ERIC PERSSON / AIPS** in OLOMOUC: High morale, courage and team spirit turned Sweden into one of semi-finalists.

Before the Swedish team arrived in Czech Republic they had been ranked by many observers as the weakest team in the tournament but the players and coaches ignored what the so-called experts thought.

The first game in the ‘Group of Death’, against Italy, started in a nightmare style when central defender Alexander Milosevic earned a red card and the Italians scored from the subsequent.

But Sweden got up to turned the match around in the second half. John Guidetti equalised at 1–1 and Isaac Kiese Thelin converted the penalty for a surprising victory in the 86th minute.

The second game, against England, saw Sweden as underdogs again. This time they suffered a costly defeat, despite a good performance, after English substitute Jesse Lingaard scored the only goal in the 85th minute.

That result meant Sweden had to take at least one point in the last match against Portugal to have any hope. Head coach Hakan Ericson surprisingly started with Branimir Hrgota instead of Simon Tibbling and dared to recall the regular centre back Filip Helander instead of Joseph Baffo.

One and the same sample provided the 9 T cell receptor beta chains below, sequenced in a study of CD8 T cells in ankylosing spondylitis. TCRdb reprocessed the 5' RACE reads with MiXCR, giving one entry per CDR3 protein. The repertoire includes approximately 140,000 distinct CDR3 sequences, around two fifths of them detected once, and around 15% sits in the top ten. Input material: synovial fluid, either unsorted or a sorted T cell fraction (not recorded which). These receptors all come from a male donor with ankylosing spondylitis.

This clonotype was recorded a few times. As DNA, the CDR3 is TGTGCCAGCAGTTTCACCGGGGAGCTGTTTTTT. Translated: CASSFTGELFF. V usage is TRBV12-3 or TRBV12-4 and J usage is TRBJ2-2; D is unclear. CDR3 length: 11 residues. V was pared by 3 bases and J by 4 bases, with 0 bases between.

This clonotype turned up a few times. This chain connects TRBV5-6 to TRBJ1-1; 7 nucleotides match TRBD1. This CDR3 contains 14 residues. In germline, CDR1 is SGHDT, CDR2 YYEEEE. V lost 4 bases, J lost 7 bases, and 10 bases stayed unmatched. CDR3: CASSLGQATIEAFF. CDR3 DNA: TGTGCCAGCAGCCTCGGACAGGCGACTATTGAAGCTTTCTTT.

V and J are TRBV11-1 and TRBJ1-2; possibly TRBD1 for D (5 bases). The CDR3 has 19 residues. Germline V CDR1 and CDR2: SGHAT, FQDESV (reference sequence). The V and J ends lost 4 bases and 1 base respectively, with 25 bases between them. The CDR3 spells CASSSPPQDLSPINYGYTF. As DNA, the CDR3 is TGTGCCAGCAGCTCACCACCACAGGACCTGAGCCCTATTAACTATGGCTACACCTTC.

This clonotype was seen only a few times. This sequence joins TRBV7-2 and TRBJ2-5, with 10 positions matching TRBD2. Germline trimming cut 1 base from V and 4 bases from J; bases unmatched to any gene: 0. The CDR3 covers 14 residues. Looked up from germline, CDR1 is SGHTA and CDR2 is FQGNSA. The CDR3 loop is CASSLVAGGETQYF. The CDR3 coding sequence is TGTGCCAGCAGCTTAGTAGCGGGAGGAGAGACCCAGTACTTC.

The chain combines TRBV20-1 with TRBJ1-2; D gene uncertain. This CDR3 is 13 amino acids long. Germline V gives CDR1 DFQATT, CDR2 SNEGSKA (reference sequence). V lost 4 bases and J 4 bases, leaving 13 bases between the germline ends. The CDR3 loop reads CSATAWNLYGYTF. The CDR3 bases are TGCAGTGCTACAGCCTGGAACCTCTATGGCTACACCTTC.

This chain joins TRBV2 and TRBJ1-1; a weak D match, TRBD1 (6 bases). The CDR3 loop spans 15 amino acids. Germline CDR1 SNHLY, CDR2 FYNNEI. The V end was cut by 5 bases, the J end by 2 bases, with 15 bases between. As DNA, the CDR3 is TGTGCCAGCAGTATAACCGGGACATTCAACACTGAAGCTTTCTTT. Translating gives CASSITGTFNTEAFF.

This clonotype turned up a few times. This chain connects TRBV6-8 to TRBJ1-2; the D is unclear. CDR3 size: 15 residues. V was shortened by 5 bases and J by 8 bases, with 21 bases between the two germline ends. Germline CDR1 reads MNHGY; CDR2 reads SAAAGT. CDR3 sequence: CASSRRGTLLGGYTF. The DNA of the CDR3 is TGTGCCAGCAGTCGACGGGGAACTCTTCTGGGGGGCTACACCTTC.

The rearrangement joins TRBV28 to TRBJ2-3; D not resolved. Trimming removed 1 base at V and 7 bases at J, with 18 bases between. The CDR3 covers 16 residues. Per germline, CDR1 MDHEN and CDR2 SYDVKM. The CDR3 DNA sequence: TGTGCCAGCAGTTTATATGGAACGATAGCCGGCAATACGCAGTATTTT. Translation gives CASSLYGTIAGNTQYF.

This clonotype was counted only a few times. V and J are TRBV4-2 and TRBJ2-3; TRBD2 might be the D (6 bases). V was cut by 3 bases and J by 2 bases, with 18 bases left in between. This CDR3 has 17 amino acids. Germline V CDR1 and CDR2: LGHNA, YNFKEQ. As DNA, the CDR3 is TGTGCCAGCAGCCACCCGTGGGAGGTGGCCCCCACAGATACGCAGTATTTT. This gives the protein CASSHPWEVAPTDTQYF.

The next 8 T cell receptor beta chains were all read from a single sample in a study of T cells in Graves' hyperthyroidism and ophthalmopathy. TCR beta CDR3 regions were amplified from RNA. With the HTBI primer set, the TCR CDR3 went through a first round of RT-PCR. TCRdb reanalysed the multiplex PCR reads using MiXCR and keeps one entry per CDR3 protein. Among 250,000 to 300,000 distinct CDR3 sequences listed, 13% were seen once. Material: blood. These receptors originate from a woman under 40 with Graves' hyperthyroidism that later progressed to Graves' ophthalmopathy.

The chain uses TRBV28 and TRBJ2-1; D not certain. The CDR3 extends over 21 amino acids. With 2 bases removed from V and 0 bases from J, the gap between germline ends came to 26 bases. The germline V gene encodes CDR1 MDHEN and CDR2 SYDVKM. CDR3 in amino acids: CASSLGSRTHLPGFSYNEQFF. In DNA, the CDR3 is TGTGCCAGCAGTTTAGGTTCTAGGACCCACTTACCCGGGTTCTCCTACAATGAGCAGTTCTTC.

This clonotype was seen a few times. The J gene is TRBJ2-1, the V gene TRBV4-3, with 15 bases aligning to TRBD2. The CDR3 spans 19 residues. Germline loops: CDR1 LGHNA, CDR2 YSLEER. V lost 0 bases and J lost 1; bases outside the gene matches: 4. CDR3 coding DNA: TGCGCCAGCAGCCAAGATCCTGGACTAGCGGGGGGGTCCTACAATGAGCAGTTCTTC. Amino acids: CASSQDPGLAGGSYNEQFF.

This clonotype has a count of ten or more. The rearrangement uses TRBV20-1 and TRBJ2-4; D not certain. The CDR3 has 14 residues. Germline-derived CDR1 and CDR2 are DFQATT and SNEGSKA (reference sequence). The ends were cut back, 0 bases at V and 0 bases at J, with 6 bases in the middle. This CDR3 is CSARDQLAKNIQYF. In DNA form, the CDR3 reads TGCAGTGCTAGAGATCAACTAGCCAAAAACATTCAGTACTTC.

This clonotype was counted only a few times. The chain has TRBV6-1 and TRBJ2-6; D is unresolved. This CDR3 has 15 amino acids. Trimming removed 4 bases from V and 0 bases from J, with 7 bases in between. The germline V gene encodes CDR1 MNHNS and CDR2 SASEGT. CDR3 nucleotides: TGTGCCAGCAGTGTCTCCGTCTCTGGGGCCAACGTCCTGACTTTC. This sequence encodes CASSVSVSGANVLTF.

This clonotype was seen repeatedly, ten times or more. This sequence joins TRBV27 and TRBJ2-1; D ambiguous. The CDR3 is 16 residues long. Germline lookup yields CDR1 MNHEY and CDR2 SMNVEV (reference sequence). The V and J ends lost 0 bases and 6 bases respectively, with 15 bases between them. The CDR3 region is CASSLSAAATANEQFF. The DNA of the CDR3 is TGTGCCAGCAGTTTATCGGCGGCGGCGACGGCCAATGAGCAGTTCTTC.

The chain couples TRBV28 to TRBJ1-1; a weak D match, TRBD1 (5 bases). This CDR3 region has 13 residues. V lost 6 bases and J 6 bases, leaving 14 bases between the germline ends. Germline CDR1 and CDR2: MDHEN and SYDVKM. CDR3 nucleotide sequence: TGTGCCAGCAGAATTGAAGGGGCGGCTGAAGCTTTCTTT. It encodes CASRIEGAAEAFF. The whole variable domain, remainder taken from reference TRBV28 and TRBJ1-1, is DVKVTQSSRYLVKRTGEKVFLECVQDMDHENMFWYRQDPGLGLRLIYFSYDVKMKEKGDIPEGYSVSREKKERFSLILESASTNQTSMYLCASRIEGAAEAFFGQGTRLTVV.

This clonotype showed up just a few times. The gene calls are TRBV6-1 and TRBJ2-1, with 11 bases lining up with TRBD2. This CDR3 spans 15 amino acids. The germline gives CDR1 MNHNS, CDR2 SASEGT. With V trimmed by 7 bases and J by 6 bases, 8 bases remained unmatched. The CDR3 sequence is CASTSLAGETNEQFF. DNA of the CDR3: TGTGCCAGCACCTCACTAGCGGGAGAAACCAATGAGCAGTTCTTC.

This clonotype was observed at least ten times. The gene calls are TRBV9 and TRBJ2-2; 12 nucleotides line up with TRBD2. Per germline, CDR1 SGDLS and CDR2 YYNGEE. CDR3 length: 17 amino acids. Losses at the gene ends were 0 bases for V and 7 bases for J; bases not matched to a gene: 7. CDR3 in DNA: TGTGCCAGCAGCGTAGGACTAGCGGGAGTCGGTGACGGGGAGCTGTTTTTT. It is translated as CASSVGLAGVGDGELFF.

In the 52nd minute, however, Ericson realised that Tibbling was needed on the pitch and the 20-year-old midfielder from Dutch side FC Groningen replaced Hrgota.

That was a successful change because, after Portugal went ahead in the 82nd minute Sweden needed a goal. Thus, in the 89th minute, Tibbling became the hero of the game by shooting the dramatic equaliser for a 1–1 draw.

Hence Sweden reached the semi-final as the second-best team in the group. Against all odds.

** AIPS is the international sports journalists’ association with 10,000 members worldwide and is co-operating with UEFA in running a Young Reporters course at UEFA U21 EURO in the Czech Republic. More information:

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